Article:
WITH ITS ARTLESSLY PERFECT FIRST SENTENCE — "They threw me off the hay truck about noon" — James M. Cain’s The Postman Always Rings Twice drew a line in the sand as defiant as any in literature since The Adventures of Huckleberry Finn. Not unlike that novel, Postman forced an untamed populist voice onto more exalted cultural sensibilities; of course, nothing could be more American. Cain is a major figure of American fiction’s shadow pantheon, the one that includes not Fitzgerald, Hemingway, and Steinbeck but Paul Bowles, William Burroughs, and Philip K. Dick, with Faulkner, Miller, and Pynchon wandering the demilitarized zone between. The most commercially successful of them, Cain was also the most spiritually bleak, finding his calling late and fast in the Depression’s depths after a fitful career as a journalist. The Postman Always Rings Twice (1934) was a sensation and scandal, at the other end of the bookshelf from The Grapes of Wrath (1939): Tom Joad may have been riding that hay truck too, but Frank Chambers is the one who got thrown off.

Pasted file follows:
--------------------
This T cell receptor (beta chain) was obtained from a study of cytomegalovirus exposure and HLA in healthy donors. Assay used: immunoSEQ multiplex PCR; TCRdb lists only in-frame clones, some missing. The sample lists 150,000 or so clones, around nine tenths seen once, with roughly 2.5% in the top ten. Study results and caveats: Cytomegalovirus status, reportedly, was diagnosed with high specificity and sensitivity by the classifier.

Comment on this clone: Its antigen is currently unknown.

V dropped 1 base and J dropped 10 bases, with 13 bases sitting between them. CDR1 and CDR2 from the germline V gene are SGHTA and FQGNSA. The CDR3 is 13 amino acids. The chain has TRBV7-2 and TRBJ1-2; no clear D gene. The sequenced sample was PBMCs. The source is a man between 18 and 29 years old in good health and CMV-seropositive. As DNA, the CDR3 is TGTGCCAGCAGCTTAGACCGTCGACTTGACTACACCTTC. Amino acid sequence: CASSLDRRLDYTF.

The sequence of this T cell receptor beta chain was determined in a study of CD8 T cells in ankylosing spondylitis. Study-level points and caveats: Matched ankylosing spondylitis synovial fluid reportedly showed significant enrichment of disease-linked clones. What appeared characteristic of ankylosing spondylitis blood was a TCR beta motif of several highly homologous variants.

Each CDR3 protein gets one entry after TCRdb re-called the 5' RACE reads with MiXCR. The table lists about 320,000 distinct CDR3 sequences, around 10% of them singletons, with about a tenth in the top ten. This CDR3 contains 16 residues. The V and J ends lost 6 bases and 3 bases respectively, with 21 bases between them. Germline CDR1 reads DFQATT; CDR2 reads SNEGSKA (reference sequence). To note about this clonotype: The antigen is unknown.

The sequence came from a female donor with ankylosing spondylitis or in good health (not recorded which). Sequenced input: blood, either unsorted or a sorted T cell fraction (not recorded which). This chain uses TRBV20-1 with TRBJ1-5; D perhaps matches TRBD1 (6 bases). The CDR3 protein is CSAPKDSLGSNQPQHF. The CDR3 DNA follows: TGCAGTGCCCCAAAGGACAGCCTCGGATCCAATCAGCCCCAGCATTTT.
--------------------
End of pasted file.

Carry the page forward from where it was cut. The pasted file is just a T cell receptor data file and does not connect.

Frank meets Cora working at a roadside gas station and eatery. "Her lips stuck out in a way that made me want to mash them in for her" is his lively first impression. Let’s not be so superior as to assume that what Frank and Cora feel isn’t love. It’s the only love that makes sense to them, so incendiary — Cain’s working title for Postman was Bar-B-Que — that once it exhausts the language of copulation, all that’s left is the language of murder. Once Frank and Cora dispense with her immigrant husband, all that’s left is to dispense with each other in an erotic rage. "Rip me!" Cora cries to Frank, feet from the corpse, after Frank begins "to fool with her blouse, to bust the buttons […] I ripped her. I shoved my hand in her blouse and jerked. She was wide open, from her throat to her belly." Even Cain’s fellow renegades were shocked. Raymond Chandler, another ne’er-do-well with a suicide streak and serious mom issues, fired for drunkenness from his job as a mid-level executive in the oil business, was finishing his own debut, The Big Sleep (1939), with its comparatively uplifting cast of pornographers and nymphomaniacs. “Everything he touches,” Chandler fumed about Cain, “smells like a billy goat […] He’s every kind of writer I detest […] a Proust in greasy overalls […] the offal of literature."